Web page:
Ban on gay men giving blood to end in new year
Harris lifts 30-year restriction brought in during Aids epidemic
Published 02/10/2016 | 02:30
The ban on gay men donating blood will be finally lifted on January 16 next year.
The move will mean gay men, for the first time in a generation, will be able to donate blood after the lifting of a ban that was put in place more than 30 years ago.
Once restrictions are removed, gay men will be able to donate a year after being sexually active or five years after being cleared of a sexually transmitted disease.
Health Minister Simon Harris announced he would lift the ban, which was put in place during the 1980s, after the Irish Blood Transfusion Service (IBTS ) recommended that gay men should be able to donate blood.
The IBTS recommendation followed a review of scientific research and practices in other countries.
The same ban was lifted in England, Scotland and Wales five years ago, and in Northern Ireland the ban was lifted last month.
The ban was put in place in Ireland during the 1980s when Aids was a major sexual health risk, especially in the gay community.
However, campaigners have argued for years that Ireland's rules on blood donations were outdated and not in line with other countries.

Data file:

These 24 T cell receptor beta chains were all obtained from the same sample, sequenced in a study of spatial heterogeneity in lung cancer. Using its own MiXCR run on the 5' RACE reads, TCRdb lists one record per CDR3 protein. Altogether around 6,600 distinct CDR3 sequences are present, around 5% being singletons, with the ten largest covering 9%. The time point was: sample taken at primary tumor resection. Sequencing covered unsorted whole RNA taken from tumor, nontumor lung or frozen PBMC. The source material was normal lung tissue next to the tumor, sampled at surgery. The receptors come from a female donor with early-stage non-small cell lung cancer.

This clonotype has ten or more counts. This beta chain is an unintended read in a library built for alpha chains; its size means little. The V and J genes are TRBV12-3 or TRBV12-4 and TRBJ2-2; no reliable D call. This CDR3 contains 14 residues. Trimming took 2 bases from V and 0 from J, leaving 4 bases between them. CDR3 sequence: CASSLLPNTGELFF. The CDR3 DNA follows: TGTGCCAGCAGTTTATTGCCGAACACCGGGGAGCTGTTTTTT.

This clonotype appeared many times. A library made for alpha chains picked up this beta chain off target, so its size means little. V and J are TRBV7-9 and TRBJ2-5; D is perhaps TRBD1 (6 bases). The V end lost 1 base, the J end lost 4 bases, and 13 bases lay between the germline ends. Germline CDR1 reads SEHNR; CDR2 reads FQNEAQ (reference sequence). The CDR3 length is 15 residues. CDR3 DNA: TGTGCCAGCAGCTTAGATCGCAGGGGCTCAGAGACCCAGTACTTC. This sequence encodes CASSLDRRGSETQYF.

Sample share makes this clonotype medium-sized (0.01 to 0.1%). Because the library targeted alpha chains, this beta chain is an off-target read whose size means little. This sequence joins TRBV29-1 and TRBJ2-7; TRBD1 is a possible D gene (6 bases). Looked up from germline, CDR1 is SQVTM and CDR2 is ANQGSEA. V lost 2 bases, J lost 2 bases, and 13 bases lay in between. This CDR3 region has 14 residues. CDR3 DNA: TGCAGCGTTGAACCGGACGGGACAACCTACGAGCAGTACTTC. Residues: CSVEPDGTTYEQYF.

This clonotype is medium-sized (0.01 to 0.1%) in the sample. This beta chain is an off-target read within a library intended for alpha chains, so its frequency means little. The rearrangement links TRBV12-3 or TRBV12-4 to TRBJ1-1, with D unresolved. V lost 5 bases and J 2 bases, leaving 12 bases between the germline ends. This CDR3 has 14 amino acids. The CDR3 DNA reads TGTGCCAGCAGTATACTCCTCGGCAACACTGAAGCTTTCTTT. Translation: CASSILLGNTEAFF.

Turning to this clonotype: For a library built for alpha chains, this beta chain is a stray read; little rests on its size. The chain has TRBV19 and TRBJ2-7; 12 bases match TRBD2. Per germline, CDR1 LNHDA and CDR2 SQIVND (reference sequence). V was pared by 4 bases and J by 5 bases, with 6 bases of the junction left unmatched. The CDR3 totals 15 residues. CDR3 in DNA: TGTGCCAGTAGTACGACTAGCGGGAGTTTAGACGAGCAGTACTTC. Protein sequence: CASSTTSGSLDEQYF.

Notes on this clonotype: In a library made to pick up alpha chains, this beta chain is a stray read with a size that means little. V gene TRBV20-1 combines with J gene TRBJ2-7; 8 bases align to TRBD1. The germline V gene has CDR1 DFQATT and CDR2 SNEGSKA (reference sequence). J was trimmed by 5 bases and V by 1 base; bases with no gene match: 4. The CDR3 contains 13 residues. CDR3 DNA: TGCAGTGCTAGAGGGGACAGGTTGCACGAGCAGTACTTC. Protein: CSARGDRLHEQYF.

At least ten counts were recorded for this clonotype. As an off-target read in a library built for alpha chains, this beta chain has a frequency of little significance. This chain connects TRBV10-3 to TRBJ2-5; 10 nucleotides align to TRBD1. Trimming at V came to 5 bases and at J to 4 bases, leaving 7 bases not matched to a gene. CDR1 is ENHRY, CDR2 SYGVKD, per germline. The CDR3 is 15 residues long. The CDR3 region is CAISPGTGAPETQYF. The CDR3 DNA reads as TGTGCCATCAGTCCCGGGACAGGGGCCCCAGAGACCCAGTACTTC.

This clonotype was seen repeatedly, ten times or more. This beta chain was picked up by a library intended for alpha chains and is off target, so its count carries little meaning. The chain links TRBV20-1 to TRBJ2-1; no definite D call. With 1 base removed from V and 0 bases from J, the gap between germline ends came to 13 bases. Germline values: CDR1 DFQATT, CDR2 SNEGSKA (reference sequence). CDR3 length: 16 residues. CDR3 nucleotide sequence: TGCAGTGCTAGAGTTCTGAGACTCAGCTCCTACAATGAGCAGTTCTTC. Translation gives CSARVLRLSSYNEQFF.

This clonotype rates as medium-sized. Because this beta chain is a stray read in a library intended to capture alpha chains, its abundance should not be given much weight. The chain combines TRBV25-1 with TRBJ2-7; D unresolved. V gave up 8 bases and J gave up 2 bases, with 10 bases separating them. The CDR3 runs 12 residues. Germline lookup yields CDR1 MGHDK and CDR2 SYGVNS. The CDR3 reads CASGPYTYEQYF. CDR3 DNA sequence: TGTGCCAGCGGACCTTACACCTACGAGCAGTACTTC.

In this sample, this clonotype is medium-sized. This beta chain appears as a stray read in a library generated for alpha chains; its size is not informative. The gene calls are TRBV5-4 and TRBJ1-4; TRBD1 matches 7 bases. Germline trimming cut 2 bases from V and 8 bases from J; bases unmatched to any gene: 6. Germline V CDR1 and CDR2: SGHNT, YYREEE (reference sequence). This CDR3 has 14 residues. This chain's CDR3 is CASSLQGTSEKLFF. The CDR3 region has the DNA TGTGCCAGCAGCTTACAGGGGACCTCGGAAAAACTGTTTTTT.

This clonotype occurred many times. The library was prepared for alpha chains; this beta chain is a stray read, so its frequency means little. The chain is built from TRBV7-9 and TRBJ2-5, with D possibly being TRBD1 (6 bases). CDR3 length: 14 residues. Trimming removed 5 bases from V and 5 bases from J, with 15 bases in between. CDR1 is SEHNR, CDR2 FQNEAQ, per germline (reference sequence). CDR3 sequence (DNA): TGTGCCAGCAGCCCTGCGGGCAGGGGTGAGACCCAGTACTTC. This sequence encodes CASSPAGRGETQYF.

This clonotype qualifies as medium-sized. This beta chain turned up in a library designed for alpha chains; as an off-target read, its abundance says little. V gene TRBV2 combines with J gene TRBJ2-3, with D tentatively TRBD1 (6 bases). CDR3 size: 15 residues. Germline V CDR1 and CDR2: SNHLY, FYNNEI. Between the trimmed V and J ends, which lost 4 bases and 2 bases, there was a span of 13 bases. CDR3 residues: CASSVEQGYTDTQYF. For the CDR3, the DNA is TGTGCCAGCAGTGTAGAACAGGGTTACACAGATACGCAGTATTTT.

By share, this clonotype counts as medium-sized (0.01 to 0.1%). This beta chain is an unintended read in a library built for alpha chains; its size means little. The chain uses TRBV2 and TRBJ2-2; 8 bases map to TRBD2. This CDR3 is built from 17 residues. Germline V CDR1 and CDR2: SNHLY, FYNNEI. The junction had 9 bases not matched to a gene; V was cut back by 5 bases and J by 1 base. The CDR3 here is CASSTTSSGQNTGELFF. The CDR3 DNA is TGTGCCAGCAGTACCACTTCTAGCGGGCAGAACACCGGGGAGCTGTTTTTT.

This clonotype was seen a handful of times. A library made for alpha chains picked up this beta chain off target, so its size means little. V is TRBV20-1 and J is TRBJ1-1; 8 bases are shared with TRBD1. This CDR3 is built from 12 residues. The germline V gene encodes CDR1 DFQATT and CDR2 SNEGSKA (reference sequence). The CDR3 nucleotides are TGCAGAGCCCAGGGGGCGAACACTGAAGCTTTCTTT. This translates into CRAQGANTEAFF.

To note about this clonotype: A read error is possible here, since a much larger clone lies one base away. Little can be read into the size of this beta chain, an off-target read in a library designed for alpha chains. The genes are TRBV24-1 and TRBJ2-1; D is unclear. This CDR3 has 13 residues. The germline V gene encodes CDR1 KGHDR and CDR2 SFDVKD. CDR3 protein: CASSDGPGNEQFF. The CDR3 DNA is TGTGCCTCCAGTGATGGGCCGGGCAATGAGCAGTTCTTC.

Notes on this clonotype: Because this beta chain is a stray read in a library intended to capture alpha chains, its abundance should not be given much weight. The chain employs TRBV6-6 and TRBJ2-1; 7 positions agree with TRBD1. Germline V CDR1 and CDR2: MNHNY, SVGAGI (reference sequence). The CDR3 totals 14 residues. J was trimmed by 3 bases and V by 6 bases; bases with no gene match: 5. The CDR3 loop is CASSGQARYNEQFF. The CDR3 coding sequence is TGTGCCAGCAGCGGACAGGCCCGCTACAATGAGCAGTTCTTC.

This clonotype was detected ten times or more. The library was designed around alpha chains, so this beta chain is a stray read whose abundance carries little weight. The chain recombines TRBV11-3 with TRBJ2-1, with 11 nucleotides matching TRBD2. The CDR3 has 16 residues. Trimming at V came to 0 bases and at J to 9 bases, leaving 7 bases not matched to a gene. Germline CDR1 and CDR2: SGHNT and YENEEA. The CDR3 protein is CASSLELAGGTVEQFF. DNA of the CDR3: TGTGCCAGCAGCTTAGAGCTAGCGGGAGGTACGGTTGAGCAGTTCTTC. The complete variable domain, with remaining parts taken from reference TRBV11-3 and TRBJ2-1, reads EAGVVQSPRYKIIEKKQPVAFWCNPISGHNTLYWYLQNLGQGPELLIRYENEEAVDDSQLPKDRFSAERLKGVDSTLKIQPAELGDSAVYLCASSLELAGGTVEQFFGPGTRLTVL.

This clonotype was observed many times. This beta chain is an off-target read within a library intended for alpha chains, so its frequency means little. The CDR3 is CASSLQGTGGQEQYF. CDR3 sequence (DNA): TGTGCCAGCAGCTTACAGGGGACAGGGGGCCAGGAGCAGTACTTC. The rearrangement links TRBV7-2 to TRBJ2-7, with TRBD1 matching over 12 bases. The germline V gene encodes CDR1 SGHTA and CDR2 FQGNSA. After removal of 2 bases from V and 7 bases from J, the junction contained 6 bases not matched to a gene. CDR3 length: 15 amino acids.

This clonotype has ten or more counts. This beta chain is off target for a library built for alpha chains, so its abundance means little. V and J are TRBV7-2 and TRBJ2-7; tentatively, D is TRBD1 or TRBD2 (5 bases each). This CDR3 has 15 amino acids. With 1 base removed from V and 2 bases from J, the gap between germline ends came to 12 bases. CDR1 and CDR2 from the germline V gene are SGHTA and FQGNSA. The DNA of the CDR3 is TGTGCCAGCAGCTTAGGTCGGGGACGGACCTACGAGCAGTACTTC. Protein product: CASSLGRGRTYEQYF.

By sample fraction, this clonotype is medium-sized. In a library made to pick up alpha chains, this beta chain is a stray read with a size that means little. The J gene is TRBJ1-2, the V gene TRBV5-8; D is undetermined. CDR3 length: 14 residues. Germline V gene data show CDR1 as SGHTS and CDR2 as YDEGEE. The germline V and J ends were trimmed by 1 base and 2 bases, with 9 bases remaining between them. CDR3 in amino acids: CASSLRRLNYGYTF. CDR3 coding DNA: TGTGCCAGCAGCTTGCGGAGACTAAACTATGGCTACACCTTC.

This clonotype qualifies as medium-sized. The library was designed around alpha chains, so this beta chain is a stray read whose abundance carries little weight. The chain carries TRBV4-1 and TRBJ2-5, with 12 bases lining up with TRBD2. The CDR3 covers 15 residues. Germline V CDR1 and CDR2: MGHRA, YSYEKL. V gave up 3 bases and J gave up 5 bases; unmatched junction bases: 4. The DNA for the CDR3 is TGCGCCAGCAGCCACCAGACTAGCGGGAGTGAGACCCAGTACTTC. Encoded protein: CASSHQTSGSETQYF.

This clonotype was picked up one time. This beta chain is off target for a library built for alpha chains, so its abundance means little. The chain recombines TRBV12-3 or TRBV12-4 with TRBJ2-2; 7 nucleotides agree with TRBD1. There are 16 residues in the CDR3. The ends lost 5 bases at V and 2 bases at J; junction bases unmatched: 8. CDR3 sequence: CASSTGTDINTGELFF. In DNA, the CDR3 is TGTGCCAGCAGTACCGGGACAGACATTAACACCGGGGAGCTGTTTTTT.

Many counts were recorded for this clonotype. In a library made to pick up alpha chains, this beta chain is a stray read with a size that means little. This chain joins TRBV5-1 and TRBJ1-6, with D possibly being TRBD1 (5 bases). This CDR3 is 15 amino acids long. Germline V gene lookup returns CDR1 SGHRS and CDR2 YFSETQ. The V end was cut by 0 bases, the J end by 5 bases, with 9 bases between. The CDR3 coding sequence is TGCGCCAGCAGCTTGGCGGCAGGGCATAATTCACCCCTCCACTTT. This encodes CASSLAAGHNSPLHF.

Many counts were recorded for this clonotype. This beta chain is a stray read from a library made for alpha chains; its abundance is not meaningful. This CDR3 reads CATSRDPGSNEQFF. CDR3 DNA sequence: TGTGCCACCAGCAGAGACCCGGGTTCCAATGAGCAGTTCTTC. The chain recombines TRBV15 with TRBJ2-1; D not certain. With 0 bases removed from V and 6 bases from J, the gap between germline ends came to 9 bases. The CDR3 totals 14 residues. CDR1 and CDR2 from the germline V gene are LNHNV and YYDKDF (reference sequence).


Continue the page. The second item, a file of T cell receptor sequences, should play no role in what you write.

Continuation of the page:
All blood donations are tested for HIV and other infections before they are used by medics.
The change of policy follows IBTS figures which showed there was 21pc drop in people donating blood last year.
Figures show the health service needs 3,000 donations a week as one-in-four people will need a blood transfusion during their lives.
Campaigner Tomas Heneghan dropped his High Court case against the ban after Mr Harris committed to changing the policy on gay men donating blood.
Mr Heneghan had been donating blood since he was 18, but was permanently banned when he disclosed he had sex with another man.
He argued the policy was discriminatory and a breach of European Union human rights law.
Former Health Minister Leo Varadkar said one of the reason he went public about his sexuality was because of political decisions he had to make, such as lifting the ban on gay men donating blood and laws on surrogacy.